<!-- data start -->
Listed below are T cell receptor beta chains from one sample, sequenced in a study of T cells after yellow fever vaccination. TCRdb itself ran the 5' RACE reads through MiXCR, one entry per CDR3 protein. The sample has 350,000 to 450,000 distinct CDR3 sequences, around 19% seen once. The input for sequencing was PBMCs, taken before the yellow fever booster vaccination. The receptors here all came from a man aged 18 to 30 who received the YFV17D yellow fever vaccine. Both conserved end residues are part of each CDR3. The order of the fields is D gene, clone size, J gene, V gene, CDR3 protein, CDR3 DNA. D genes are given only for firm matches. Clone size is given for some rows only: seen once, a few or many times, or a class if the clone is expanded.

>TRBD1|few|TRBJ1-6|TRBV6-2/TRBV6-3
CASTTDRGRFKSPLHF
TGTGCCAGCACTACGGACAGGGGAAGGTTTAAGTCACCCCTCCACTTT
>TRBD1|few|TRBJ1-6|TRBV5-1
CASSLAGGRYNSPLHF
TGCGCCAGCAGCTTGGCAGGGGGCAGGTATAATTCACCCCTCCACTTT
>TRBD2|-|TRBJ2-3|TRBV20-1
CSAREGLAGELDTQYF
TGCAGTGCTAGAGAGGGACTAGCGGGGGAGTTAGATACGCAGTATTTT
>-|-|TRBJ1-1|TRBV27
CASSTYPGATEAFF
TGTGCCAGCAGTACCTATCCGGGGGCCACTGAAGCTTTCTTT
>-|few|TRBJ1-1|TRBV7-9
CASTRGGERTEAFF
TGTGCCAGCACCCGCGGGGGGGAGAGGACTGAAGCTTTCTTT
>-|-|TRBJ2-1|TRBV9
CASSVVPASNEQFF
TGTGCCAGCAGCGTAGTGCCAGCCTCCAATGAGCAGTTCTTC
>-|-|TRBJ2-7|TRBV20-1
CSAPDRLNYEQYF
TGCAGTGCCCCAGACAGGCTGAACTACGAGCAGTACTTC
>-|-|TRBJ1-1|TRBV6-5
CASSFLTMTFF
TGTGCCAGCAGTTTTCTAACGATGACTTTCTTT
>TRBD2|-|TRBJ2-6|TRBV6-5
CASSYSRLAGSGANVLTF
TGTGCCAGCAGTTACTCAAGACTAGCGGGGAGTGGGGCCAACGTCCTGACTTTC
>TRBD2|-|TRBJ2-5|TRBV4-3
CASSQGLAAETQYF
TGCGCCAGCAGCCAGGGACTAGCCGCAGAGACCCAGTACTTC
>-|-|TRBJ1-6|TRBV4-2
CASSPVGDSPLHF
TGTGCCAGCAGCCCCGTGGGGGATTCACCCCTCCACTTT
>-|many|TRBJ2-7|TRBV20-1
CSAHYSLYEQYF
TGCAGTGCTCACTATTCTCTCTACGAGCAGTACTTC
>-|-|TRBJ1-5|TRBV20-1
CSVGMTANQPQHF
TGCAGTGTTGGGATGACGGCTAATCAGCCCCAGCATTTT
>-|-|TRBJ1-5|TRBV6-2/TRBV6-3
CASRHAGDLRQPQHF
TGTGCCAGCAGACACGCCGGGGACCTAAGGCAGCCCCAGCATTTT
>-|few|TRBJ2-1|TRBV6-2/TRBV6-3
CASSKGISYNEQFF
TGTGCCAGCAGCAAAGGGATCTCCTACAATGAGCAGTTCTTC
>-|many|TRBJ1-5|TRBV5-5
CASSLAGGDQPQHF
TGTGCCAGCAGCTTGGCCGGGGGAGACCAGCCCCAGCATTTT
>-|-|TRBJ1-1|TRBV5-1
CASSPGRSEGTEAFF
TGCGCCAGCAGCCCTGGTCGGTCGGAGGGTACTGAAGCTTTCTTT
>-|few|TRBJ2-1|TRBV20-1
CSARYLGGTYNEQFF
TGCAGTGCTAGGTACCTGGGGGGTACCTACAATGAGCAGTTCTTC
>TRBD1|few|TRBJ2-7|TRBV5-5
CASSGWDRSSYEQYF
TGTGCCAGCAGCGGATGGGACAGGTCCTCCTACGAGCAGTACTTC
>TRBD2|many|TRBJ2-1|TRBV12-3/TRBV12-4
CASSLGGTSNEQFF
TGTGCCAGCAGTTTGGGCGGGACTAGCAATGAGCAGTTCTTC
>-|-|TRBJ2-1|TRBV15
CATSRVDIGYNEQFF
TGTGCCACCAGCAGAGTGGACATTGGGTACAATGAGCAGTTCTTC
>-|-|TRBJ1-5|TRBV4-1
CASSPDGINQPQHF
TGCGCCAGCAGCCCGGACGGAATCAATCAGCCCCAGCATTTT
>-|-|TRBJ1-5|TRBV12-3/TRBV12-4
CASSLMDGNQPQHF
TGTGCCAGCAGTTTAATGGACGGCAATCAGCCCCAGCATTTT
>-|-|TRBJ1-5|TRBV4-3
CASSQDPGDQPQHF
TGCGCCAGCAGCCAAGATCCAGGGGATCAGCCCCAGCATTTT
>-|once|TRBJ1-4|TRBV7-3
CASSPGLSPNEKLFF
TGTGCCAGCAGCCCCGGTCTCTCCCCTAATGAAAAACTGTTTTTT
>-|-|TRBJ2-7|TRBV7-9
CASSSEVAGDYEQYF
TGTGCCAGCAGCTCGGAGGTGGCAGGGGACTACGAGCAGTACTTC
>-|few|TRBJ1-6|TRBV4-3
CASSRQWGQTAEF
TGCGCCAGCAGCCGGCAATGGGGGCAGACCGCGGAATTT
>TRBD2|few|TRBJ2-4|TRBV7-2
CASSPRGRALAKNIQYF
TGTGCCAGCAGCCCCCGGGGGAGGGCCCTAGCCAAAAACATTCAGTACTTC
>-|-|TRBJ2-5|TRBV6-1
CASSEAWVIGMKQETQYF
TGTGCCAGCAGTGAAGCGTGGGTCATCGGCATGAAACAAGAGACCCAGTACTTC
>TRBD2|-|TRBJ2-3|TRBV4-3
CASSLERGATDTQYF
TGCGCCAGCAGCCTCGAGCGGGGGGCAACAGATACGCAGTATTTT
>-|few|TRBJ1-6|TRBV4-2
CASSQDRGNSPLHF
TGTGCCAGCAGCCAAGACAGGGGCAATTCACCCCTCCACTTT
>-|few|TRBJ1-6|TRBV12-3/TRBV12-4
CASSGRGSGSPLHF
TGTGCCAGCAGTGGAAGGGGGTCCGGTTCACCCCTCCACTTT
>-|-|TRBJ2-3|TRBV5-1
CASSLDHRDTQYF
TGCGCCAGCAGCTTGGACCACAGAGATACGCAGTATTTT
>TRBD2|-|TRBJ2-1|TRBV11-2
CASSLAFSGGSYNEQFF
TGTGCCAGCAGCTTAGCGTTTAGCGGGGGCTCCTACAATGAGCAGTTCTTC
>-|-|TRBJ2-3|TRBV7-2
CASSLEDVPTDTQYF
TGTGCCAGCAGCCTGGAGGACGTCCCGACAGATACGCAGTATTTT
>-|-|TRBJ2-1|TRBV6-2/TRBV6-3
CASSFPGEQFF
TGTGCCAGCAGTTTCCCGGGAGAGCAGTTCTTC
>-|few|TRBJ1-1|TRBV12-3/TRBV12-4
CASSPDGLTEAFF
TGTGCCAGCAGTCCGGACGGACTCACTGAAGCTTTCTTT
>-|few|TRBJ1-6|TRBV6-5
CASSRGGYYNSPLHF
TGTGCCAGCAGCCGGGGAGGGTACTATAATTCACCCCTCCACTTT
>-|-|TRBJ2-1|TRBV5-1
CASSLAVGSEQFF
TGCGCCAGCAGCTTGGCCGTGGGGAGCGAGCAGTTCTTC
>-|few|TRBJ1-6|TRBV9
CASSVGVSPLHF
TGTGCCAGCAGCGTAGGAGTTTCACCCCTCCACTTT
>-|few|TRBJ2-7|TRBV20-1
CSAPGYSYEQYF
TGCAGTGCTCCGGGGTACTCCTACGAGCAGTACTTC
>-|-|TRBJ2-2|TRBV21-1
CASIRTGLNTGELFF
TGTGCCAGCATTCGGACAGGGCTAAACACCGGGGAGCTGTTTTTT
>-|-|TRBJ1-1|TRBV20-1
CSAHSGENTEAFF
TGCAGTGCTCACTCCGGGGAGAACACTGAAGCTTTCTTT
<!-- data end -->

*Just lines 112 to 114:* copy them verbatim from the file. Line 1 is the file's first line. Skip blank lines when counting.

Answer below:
TGTGCCAGCAGTCCGGACGGACTCACTGAAGCTTTCTTT
>-|few|TRBJ1-6|TRBV6-5
CASSRGGYYNSPLHF